Can you explain how the quote is out of context, and how it implies that we should cease imagination? I fail to understand how you came up with either of these conclusions.
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  #59  
Old 3rd June 2012, 10:27 PM
the_gelf the_gelf is offline
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Default Re: Estimate the number of robot civilizations

Quote:
Originally Posted by owheelj View Post
Can you explain how the quote is out of context, and how it implies that we should cease imagination? I fail to understand how you came up with either of these conclusions.
Well the quote is a defense against human-centric religion's accusation that science has not found alien life yet, (therefore their propounded conclusion is that humans must be the centre of the universe yada yada).

I don't see why getting caught up on the exactitude of the Drake equation have become an issue, it's just easier for some people to think that way (the numbers become conceivable by nonmathematicians). The whole point was that no matter how small the numbers were, there must be life elsewhere in the galaxy - that was all it implied!, i.e it reacehd the conclusion that life other than earth must be >1, therefore the SETI program is justified (the documentation of how SETI does it's search is interesting in itself). You might be surprised at how difficult it is to measure weak signals like those emitted by theoretical other civilizations.

So, yes, I think there is 'impatience with ambiguity' in this thread, where the ambiguity comes down to creative conflicts(which was entirely the point, last time I checked the thread title and preamble).

I respect that 'hardcore facts' are what people want, but it was intended to be an exercise in assessing the veracity of speculation, not verification of the speculative.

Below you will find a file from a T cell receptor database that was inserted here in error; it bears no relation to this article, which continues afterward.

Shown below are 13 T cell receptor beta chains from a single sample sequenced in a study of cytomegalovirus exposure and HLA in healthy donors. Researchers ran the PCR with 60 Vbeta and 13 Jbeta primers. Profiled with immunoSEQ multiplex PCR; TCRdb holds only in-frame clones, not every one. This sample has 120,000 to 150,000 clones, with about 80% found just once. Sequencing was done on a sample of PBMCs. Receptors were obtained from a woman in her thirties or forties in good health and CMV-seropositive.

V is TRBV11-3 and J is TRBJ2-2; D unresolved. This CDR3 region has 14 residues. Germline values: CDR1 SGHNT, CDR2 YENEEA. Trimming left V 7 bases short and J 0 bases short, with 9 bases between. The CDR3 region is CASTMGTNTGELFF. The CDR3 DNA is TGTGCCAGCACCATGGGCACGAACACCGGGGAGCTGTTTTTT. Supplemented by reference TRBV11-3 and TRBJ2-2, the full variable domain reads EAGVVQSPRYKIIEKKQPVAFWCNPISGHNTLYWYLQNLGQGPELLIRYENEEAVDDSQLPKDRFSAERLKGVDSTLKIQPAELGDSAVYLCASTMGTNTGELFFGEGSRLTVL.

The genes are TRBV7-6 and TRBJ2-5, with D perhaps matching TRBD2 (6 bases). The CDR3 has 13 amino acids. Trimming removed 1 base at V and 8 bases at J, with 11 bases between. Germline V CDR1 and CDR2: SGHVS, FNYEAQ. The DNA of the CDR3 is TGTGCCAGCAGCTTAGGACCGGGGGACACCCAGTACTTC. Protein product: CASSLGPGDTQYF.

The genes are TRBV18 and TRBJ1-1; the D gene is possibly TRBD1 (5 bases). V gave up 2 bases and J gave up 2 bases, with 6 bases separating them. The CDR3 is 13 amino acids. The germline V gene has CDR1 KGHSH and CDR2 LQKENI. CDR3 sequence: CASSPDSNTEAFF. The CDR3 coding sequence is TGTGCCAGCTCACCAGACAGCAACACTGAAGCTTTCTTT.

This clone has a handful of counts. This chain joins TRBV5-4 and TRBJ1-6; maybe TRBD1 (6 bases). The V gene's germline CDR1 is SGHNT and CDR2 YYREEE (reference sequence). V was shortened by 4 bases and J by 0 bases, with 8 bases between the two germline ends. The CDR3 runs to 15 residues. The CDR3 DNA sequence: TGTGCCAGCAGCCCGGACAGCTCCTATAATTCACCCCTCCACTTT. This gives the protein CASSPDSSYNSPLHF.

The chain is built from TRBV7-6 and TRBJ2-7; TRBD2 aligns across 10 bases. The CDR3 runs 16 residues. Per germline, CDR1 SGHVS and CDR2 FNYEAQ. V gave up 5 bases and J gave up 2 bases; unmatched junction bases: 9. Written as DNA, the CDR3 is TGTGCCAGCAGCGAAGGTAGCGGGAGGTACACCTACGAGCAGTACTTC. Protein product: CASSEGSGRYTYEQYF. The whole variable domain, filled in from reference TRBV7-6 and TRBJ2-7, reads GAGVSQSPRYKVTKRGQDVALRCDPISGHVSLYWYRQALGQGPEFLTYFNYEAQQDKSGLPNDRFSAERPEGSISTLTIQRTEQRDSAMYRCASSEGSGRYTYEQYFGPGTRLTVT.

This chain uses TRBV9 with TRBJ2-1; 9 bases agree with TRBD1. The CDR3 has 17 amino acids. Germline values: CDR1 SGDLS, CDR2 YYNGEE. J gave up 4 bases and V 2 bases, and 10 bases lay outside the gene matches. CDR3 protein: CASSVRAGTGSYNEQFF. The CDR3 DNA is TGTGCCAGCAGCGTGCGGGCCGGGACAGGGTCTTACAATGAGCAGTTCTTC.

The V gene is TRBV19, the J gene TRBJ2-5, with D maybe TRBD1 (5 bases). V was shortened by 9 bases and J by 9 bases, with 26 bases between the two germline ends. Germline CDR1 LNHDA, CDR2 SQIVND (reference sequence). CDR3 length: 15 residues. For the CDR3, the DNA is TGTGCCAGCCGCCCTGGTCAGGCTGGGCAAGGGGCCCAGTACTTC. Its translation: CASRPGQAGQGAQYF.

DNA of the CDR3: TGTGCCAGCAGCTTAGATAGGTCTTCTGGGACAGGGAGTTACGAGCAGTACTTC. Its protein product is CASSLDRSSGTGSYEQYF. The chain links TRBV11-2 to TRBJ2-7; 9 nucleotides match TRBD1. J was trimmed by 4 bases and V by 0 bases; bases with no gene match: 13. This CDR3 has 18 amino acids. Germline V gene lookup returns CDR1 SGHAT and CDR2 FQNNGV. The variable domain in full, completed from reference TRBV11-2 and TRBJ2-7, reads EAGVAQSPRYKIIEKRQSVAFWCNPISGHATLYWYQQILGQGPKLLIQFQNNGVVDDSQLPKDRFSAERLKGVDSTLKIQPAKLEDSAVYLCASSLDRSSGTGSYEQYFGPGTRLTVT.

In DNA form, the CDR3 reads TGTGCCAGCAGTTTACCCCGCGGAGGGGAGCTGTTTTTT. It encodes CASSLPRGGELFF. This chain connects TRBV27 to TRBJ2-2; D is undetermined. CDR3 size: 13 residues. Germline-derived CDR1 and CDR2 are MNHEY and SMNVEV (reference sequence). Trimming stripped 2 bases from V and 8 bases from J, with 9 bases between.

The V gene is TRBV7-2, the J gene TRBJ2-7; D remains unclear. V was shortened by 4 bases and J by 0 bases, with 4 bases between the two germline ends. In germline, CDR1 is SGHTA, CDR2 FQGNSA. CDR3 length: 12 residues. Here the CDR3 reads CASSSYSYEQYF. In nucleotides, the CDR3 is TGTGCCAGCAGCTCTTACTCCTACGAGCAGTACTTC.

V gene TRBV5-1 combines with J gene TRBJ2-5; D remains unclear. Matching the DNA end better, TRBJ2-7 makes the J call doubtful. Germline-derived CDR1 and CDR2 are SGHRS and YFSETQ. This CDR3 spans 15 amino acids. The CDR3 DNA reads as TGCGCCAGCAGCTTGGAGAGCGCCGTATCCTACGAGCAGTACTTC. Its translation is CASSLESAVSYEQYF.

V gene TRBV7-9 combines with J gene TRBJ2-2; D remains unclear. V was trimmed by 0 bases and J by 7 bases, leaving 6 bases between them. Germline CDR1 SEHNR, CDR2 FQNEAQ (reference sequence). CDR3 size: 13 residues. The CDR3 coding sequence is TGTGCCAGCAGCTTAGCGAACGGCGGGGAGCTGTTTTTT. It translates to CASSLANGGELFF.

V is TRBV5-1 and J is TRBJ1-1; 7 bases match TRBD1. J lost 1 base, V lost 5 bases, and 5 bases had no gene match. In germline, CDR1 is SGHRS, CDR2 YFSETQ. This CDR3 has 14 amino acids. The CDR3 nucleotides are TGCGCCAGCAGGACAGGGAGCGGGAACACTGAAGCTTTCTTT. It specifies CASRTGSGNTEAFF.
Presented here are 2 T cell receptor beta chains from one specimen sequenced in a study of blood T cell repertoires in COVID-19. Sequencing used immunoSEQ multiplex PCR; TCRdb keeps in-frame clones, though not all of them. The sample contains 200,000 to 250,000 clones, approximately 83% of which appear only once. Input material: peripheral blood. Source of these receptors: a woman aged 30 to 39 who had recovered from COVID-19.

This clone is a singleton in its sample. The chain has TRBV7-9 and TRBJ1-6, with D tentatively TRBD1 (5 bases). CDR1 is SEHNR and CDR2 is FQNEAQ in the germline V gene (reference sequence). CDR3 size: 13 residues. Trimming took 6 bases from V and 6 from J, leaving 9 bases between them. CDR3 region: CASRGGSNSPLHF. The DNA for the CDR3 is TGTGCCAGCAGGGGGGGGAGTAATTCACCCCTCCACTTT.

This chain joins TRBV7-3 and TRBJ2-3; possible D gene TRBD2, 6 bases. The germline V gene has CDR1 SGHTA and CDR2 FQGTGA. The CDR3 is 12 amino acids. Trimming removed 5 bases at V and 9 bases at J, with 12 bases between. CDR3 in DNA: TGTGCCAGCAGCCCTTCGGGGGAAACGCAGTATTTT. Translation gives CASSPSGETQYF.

Seeing a lot of this lately

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  #60  
Old 4th June 2012, 03:17 PM
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Default Re: Estimate the number of robot civilizations

Actually, if you read the book, the quote is part of a section describing logical fallacies. The section begins;

Quote:
In addition to teaching us what to do when evaluating a claim to knowledge; any good baloney detection kit must also teach us what not to do. It helps us recognise the most common an perilous fallacies of logic and rhetoric. Many good examples can be found in religion and politics, because their practitioners are so often obliged to justify two contradictory propositions. Among these fallacies are...
- Demon-haunted World, page 212.

He then lists with a short description; Ad hominem (when you say a person's argument is wrong because of a personal trait, not when you merely insult a person), Argument from authority, argument from adverse consequences, appeal to ignorance (the bit quoted earlier), special pleading, begging the question, observational selection, statistics of small numbers, misunderstanding the nature of statistics, inconsistency, non sequitur, post hoc, ergo propter hoc, meaningless question, excluded middle, short-term vs long-term, slippery slope, confusion of correlation and causation, straw-man (arguing against a similar but distorted position to the one the person holds - not merely arguing against a position somebody doesn't hold, asking them if the hold a position that they don't, or misunderstanding their position), suppressed evidence, and weasel words.

Each fallacy contains a description and an example. As you can see, the quote is not a "defence against human-centric religion's accusation that science has not found alien life yet" - it's a description of what an "appeal to ignorance" is ("the claim that whatever has not been proved false must be true, and vice versa"), followed by a series of examples.

Perhaps you should actually look at the context, before claiming something is being used out of context.